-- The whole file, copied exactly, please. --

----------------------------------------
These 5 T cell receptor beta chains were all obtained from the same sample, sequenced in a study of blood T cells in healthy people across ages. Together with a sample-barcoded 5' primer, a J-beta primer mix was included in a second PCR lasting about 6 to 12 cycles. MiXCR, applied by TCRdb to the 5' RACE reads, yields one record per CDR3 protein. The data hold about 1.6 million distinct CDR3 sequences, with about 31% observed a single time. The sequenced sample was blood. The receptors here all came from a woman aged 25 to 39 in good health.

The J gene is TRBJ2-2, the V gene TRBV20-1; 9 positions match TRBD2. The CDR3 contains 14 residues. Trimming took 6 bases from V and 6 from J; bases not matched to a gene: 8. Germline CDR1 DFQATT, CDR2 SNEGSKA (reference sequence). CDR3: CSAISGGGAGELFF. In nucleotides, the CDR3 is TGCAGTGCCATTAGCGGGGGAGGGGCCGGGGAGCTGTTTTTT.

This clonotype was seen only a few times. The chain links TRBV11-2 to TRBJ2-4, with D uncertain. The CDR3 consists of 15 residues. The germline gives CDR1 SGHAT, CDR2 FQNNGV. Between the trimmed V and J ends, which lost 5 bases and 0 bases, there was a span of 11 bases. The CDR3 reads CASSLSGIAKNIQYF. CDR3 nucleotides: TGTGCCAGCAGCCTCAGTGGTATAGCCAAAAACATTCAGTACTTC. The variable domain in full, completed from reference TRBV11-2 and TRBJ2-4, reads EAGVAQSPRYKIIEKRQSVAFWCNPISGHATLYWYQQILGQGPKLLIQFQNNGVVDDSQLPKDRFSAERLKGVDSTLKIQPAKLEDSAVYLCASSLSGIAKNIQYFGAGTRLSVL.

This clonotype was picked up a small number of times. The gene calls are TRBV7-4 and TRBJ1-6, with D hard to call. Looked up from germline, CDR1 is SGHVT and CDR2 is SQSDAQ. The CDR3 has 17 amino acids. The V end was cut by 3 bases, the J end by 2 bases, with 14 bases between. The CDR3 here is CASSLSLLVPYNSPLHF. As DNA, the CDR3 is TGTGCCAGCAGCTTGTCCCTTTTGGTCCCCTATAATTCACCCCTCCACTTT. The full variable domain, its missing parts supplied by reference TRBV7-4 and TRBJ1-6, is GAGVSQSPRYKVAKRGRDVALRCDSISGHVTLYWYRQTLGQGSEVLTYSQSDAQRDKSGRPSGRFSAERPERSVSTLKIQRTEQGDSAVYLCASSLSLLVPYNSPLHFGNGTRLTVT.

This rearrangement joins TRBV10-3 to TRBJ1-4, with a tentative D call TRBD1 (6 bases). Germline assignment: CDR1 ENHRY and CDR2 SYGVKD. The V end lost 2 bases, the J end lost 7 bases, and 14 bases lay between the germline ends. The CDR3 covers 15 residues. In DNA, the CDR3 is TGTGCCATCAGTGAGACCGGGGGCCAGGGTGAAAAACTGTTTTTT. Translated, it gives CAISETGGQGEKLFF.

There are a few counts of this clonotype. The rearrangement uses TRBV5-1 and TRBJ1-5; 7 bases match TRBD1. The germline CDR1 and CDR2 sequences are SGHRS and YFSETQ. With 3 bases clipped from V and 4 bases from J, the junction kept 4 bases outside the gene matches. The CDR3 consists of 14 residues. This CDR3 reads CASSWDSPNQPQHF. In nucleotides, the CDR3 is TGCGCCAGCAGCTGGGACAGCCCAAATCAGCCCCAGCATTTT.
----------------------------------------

These 5 T cell receptor beta chains were all obtained from the same sample, sequenced in a study of blood T cells in healthy people across ages. Together with a sample-barcoded 5' primer, a J-beta primer mix was included in a second PCR lasting about 6 to 12 cycles. MiXCR, applied by TCRdb to the 5' RACE reads, yields one record per CDR3 protein. The data hold about 1.6 million distinct CDR3 sequences, with about 31% observed a single time. The sequenced sample was blood. The receptors here all came from a woman aged 25 to 39 in good health.

The J gene is TRBJ2-2, the V gene TRBV20-1; 9 positions match TRBD2. The CDR3 contains 14 residues. Trimming took 6 bases from V and 6 from J; bases not matched to a gene: 8. Germline CDR1 DFQATT, CDR2 SNEGSKA (reference sequence). CDR3: CSAISGGGAGELFF. In nucleotides, the CDR3 is TGCAGTGCCATTAGCGGGGGAGGGGCCGGGGAGCTGTTTTTT.

This clonotype was seen only a few times. The chain links TRBV11-2 to TRBJ2-4, with D uncertain. The CDR3 consists of 15 residues. The germline gives CDR1 SGHAT, CDR2 FQNNGV. Between the trimmed V and J ends, which lost 5 bases and 0 bases, there was a span of 11 bases. The CDR3 reads CASSLSGIAKNIQYF. CDR3 nucleotides: TGTGCCAGCAGCCTCAGTGGTATAGCCAAAAACATTCAGTACTTC. The variable domain in full, completed from reference TRBV11-2 and TRBJ2-4, reads EAGVAQSPRYKIIEKRQSVAFWCNPISGHATLYWYQQILGQGPKLLIQFQNNGVVDDSQLPKDRFSAERLKGVDSTLKIQPAKLEDSAVYLCASSLSGIAKNIQYFGAGTRLSVL.

This clonotype was picked up a small number of times. The gene calls are TRBV7-4 and TRBJ1-6, with D hard to call. Looked up from germline, CDR1 is SGHVT and CDR2 is SQSDAQ. The CDR3 has 17 amino acids. The V end was cut by 3 bases, the J end by 2 bases, with 14 bases between. The CDR3 here is CASSLSLLVPYNSPLHF. As DNA, the CDR3 is TGTGCCAGCAGCTTGTCCCTTTTGGTCCCCTATAATTCACCCCTCCACTTT. The full variable domain, its missing parts supplied by reference TRBV7-4 and TRBJ1-6, is GAGVSQSPRYKVAKRGRDVALRCDSISGHVTLYWYRQTLGQGSEVLTYSQSDAQRDKSGRPSGRFSAERPERSVSTLKIQRTEQGDSAVYLCASSLSLLVPYNSPLHFGNGTRLTVT.

This rearrangement joins TRBV10-3 to TRBJ1-4, with a tentative D call TRBD1 (6 bases). Germline assignment: CDR1 ENHRY and CDR2 SYGVKD. The V end lost 2 bases, the J end lost 7 bases, and 14 bases lay between the germline ends. The CDR3 covers 15 residues. In DNA, the CDR3 is TGTGCCATCAGTGAGACCGGGGGCCAGGGTGAAAAACTGTTTTTT. Translated, it gives CAISETGGQGEKLFF.

There are a few counts of this clonotype. The rearrangement uses TRBV5-1 and TRBJ1-5; 7 bases match TRBD1. The germline CDR1 and CDR2 sequences are SGHRS and YFSETQ. With 3 bases clipped from V and 4 bases from J, the junction kept 4 bases outside the gene matches. The CDR3 consists of 14 residues. This CDR3 reads CASSWDSPNQPQHF. In nucleotides, the CDR3 is TGCGCCAGCAGCTGGGACAGCCCAAATCAGCCCCAGCATTTT.